Inclusion is currently a hot topic in regulated investment circles where there is increased focus on impact assessment and sustainability as part of an organisation’s corporate social responsibility (CSR) policy.
Consequently, those interested in responsible investing have a wealth of different investing philosophies to choose from. One such method you may be hearing about more and more is ‘ESG investing’. It’s gaining traction as research increasingly shows that this investing method can reduce portfolio risk, generate competitive investment returns and help investors feel good about the stocks they own.
‘ESG’ stands for Environmental, Social and Governance. Investors who choose this investment strategy examine potential investments against specific criteria in these three categories. It’s a little like Socially Responsible Investing (SRI) in that it considers more than straight financial returns but, crucially, it does so in a more nuanced way.
While SRI uses filters to exclude all companies that don’t meet pre-determined value criteria, ESG gives responsible investors more flexibility over where to invest. For example, some SRI investors choose to screen out tobacco, alcohol and weapons stocks or companies they consider exert undue influence through lobbying.
Conversely, with an ESG strategy, instead of opting out of certain industry sectors, ESG investors actively opt in to companies because of impressive environmental, social and governance attributes they’ve demonstrated.
ESG investments often involve delving into a company’s material issues – factors that are “reasonably likely to impact the financial condition or operating performance of a company and therefore are most important to investors”. While issues will vary by industry sector, they are broken down into the categories of Environment; Social Capital; Human Capital; Business Model & Innovation; and Leadership & Governance. Access and affordability are among the Social Capital criteria.
The IFC, private sector arm of the World Bank Group, recognises the importance of ensuring private enterprises in developing nations have access to markets and the financing they need to compete.
Its nine key Impact Investing principles set out the essential features of managing investments in companies or organisations that aim to have a measurable positive social or environmental impact, alongside financial returns. The IFC notes that these ‘Impact investments’ have the potential to make a significant contribution to important outcomes by addressing challenges such as global economic inequality.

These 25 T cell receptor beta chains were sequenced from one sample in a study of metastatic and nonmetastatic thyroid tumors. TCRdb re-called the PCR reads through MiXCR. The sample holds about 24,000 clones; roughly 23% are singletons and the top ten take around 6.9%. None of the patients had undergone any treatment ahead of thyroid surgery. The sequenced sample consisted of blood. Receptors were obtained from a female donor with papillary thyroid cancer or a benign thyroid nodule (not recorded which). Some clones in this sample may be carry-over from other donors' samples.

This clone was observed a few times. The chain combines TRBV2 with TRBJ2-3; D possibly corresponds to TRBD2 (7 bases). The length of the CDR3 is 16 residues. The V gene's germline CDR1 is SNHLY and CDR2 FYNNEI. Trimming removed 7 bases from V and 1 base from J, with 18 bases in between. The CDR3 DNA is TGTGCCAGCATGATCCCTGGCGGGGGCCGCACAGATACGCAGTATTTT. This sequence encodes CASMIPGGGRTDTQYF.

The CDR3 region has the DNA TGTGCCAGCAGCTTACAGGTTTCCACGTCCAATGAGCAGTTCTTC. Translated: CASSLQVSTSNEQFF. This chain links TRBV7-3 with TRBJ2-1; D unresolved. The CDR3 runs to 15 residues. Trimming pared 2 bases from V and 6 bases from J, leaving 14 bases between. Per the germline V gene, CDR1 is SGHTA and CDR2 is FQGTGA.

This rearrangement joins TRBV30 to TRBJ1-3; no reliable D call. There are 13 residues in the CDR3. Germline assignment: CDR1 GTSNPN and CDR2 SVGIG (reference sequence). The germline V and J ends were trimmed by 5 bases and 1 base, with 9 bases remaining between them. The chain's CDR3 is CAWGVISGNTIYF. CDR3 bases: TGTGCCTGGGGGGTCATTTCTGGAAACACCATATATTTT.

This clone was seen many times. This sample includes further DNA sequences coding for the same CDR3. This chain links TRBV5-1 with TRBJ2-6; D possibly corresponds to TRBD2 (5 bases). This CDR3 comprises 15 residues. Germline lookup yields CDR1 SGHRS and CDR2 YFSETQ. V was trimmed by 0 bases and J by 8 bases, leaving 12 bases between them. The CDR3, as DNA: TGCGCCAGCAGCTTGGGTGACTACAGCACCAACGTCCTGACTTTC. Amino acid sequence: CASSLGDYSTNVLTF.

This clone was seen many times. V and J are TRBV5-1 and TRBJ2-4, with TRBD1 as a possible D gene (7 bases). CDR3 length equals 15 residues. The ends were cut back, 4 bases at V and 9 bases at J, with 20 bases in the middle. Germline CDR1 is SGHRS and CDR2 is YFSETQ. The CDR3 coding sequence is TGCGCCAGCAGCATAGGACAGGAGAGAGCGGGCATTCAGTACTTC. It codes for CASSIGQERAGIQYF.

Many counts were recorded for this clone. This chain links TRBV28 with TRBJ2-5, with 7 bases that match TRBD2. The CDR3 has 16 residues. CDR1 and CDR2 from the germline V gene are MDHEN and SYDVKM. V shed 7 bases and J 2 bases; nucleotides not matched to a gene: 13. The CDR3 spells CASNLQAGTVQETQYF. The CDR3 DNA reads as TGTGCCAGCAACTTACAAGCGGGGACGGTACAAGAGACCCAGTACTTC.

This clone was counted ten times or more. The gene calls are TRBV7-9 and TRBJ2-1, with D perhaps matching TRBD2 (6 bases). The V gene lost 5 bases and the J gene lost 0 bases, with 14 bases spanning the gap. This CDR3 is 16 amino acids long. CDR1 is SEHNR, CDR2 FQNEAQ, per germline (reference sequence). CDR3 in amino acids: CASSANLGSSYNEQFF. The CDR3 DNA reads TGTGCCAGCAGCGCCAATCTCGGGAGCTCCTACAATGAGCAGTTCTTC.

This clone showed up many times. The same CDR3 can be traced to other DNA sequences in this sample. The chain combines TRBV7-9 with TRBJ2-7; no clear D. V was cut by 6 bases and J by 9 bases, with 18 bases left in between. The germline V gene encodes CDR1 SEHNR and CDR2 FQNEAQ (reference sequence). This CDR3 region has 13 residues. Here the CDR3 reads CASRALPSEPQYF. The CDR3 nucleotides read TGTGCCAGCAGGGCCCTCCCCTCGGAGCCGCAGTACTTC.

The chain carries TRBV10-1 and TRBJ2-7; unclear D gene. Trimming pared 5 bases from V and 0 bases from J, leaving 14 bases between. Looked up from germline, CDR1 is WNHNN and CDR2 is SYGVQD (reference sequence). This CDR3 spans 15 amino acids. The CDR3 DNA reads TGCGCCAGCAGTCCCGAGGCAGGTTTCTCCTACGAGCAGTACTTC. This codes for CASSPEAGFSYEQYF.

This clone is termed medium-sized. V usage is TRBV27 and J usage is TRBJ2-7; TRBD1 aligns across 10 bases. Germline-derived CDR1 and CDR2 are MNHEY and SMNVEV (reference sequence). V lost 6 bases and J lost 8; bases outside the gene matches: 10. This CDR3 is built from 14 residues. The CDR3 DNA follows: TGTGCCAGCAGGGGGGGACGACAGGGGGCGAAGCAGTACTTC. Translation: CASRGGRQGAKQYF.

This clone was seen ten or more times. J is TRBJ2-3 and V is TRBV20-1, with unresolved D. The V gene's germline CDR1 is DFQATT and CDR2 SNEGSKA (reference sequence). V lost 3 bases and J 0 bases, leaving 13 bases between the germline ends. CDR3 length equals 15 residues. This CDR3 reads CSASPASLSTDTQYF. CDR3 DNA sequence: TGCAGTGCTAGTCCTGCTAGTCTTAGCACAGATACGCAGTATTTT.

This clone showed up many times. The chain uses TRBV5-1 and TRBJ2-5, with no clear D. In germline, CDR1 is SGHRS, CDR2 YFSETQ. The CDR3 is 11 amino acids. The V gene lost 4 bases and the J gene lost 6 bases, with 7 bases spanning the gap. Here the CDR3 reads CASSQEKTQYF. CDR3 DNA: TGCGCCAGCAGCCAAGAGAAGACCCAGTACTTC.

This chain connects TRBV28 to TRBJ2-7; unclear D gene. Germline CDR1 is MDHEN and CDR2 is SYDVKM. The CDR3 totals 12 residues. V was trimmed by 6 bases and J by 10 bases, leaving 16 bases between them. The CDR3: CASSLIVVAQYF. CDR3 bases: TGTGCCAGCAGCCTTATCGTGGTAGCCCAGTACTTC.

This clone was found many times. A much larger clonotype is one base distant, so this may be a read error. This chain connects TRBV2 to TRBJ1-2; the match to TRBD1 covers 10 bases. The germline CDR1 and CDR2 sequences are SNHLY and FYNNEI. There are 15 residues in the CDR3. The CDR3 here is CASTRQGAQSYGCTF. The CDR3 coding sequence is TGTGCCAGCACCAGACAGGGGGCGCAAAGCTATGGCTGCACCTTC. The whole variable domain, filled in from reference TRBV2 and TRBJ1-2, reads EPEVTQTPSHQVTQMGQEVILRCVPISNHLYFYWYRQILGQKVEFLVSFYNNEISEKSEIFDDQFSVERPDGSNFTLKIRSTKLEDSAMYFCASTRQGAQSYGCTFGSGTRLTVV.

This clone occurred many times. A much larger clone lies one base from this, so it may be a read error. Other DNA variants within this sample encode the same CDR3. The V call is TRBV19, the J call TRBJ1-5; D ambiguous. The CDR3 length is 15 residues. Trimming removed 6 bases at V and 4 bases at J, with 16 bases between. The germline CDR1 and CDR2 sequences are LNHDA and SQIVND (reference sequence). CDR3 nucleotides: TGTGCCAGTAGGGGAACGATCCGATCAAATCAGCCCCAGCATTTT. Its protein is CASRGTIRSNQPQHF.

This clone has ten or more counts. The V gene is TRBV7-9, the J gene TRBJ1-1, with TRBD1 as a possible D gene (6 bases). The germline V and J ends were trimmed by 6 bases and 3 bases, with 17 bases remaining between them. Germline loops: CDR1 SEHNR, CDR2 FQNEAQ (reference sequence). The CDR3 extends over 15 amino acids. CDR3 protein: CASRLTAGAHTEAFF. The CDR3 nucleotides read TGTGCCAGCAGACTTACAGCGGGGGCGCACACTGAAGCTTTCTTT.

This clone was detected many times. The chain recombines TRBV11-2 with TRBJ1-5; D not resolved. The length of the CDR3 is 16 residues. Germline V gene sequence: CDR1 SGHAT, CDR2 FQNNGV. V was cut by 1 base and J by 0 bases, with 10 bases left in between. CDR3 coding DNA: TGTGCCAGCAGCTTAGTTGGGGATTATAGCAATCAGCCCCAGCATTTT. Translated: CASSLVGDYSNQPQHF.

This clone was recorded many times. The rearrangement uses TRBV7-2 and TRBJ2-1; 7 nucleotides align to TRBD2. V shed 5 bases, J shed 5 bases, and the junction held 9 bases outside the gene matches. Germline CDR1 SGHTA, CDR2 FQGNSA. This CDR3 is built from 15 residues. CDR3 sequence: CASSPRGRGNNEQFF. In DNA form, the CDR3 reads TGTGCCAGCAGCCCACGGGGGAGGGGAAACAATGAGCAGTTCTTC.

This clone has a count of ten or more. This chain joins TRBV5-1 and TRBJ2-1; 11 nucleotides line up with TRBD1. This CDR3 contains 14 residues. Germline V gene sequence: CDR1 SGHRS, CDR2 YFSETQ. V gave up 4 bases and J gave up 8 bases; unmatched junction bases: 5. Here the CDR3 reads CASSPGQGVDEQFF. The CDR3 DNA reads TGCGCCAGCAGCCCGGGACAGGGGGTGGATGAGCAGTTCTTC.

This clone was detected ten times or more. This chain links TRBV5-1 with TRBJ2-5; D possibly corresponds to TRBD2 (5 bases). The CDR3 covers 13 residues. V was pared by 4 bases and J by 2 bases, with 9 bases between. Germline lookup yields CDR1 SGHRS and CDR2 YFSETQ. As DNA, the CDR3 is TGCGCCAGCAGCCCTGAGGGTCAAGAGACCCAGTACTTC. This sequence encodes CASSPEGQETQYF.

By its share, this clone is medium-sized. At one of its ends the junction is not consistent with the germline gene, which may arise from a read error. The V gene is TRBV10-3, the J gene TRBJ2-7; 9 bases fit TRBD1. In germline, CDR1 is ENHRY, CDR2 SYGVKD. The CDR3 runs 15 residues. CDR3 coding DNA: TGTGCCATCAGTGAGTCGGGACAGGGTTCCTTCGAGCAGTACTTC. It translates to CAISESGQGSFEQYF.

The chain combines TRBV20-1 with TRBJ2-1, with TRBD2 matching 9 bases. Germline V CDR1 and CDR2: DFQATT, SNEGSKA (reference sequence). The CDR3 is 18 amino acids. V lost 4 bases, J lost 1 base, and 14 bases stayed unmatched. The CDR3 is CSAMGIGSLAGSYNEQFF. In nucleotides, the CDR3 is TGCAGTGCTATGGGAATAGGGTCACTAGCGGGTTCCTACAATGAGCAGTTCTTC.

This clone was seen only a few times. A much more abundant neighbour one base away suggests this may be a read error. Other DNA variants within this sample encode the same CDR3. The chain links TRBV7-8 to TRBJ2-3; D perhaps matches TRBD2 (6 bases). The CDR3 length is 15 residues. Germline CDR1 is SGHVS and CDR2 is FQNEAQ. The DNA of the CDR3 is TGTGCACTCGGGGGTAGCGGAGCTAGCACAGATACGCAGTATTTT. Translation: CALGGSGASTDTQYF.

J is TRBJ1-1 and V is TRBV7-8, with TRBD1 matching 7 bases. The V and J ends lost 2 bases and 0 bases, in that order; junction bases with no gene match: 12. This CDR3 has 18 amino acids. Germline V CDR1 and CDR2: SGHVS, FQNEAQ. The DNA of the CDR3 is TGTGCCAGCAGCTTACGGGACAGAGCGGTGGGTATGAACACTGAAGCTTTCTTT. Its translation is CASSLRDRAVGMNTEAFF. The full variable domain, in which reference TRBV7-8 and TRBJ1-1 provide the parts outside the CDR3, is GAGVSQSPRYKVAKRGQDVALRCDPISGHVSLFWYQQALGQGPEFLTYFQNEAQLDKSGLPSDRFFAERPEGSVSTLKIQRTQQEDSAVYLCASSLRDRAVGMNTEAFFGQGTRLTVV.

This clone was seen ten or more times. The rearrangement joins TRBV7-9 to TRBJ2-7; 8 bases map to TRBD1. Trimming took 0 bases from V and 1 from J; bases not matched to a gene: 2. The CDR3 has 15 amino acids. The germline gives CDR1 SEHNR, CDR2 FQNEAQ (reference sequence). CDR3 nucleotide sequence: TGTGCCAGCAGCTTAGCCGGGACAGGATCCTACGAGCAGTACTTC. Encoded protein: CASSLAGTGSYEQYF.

Principle 3 focuses on inclusion, stating: “…This may include: improving the cost of capital, active shareholder engagement, specific financial structuring, offering innovative financing instruments, assisting with further resource mobilisation, creating long-term trusted partnerships, providing technical/market advice or capacity building to the investee, and/or helping the investee to meet higher operational standards.”
Inclusion is key
With traditional financing methods often costly and out of reach for fledgling enterprises, Cubri Services plays an important role in improving access to innovative, more affordable financing. By opening up emerging global economies and merchants to the global market through the use of bitcoin and blockchain, we enable smaller concerns in emerging markets to grow and compete internationally.
“Cubri Services equips enterprises in emerging economies to participate in the global marketplace”
Demonstrating our values in action, Cubri Services supports Academia Santa Caterina, a private start-up dedicated to the development of scientific research, technical and vocational education and training to achieve sustainable growth, development and investment in Angola.
Through our advisory services and by facilitating cross-border trading in cryptocurrencies, Cubri Services equips enterprises in emerging economies to participate in the global marketplace, bringing to life the key CSR principle of inclusion.